"however i think that erasing from the middle of an slist is slow?"

More from SGI slist: (amortized) constant time insertion and removal of elements

Compared to sorted associative containers (map,set,etc): Erase element is constant time. Erase key is O(log(size()) + count(k)).

"what about std::list::remove()? should i use this for removing the Player* from the list"

use member functions when given, otherwise use something from < algorithm >.

"it will loop through the entire list and remove all items with that value. the problem is this list will always contain unique items (it holds pointers, and i dont plan on putting the Player twice in the list). so really, looping through the whole list is not nessasary"

Just combine a std::algorithm with the erase() function of your s/list, like this:

slist<Player*>::iterator player = std::find(playerList.begin(), playerList.end(), targetPlayerPtr); // or you could use std::find_if() together with a predicate functor
if( player != playerList.end() ) // found it!
playerList.erase( player );

done :)

in short: use slist if you can (and don't care that it's not standard), otherwise list. and ues the stl algorithms for your deletion purpose.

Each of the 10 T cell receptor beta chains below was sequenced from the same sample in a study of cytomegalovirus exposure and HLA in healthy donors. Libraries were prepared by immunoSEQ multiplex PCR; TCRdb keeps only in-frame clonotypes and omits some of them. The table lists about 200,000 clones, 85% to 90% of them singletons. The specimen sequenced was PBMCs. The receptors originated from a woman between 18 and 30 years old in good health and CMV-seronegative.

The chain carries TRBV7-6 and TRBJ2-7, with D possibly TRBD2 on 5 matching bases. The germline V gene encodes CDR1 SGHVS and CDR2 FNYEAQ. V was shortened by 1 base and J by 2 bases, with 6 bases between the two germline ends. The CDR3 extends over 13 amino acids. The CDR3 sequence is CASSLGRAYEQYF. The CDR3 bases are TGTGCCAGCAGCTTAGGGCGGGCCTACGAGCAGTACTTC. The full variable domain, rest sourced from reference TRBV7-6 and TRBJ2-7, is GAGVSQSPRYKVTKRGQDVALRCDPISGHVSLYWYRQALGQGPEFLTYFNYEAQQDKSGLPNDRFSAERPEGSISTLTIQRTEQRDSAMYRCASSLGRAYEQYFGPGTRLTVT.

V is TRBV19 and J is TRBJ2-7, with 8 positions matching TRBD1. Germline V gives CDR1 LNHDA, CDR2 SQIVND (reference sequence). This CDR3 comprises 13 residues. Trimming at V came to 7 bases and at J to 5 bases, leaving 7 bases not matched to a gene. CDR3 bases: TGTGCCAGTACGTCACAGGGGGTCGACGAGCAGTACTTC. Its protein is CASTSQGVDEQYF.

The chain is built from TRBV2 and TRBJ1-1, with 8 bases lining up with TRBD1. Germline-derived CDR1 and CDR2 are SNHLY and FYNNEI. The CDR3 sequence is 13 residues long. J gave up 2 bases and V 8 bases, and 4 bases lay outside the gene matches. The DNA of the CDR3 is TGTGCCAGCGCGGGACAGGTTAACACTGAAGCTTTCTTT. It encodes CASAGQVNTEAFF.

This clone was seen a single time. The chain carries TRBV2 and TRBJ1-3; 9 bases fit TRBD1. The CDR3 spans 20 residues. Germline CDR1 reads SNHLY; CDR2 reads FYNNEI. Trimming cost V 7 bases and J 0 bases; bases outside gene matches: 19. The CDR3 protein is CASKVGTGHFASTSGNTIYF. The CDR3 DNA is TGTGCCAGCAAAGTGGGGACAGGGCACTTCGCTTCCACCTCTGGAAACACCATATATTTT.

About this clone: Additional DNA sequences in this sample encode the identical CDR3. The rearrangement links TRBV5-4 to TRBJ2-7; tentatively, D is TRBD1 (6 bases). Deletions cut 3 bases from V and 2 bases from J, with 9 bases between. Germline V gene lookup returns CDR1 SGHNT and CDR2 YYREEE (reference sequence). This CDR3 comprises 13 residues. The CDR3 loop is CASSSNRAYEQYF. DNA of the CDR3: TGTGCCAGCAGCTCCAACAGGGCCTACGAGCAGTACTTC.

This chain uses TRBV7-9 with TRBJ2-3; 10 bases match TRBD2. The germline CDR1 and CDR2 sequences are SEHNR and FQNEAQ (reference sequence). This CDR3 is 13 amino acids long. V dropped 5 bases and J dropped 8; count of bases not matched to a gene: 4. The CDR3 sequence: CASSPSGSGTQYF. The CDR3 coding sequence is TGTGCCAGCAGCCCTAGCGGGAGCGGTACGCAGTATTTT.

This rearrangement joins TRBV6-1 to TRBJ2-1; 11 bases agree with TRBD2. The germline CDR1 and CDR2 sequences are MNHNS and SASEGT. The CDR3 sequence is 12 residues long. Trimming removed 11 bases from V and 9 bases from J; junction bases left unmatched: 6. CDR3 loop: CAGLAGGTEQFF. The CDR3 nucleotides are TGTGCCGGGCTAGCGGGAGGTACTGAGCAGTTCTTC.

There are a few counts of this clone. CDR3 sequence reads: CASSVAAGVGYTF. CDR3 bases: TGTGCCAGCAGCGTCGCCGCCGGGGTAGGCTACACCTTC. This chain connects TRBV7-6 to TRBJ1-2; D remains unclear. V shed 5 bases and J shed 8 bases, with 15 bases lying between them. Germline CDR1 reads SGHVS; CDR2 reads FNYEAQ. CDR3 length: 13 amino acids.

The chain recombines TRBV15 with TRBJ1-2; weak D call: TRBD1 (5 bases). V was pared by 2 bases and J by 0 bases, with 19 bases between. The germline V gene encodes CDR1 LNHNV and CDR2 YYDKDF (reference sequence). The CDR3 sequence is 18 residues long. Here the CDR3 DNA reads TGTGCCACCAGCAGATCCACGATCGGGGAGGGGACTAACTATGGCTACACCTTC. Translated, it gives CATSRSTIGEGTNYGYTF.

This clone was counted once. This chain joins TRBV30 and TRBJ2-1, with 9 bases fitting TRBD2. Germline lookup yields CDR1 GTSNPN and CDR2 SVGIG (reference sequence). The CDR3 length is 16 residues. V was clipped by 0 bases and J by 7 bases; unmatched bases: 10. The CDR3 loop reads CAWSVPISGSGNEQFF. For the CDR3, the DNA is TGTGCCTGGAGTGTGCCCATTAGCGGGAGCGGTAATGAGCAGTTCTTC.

Here's a great site for STL info, besides MSDN of course: SGI, Table of Contents: the Standard Template Library

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hey guys,

thanks for the replies. after studying the docs some more, im not sure if a list or slist is the best container for the job. the thing about slist that bothers me is this:

Quote:
 Slist provides the member functions insert_after and erase_after, which are constant time operations: you should always use insert_after and erase_after whenever possible. If you find that insert_after and erase_after aren't adequate for your needs, and that you often need to use insert and erase in the middle of the list, then you should probably use list instead of slist.

now, the main problem with std::list/slist is removals. for removing an arbitrary item from the list, this is actually kind of slow (unless i happen to have the iterator, e.g. im looping through the list and an object tells me "delete me", which is not the case..). even when using the std::find() combined with erase(), this is still at worst size() comparisons.

however, as iMalc suggested, removing from a std::set is actually quite fast. it is at worst logarithmic complexity. the problem is, doing an insert is also logarithmic complexity. actually, im not even sure if im reading this right. it says

"Average complexity for erase key is at most O(log(size()) + count(k))."

so, if i want to erase by key, this is actually worse then logarithmic time? im just not understanding this.. what is + count(k) mean? it says "k" is a key, so is this really O(log(size()) + size()) ? or, does count(k) mean "how many keys in the set are k", but, since its a unique container, shouldnt this always be one anyway?

for now, im going to assume it means logarithmic... so: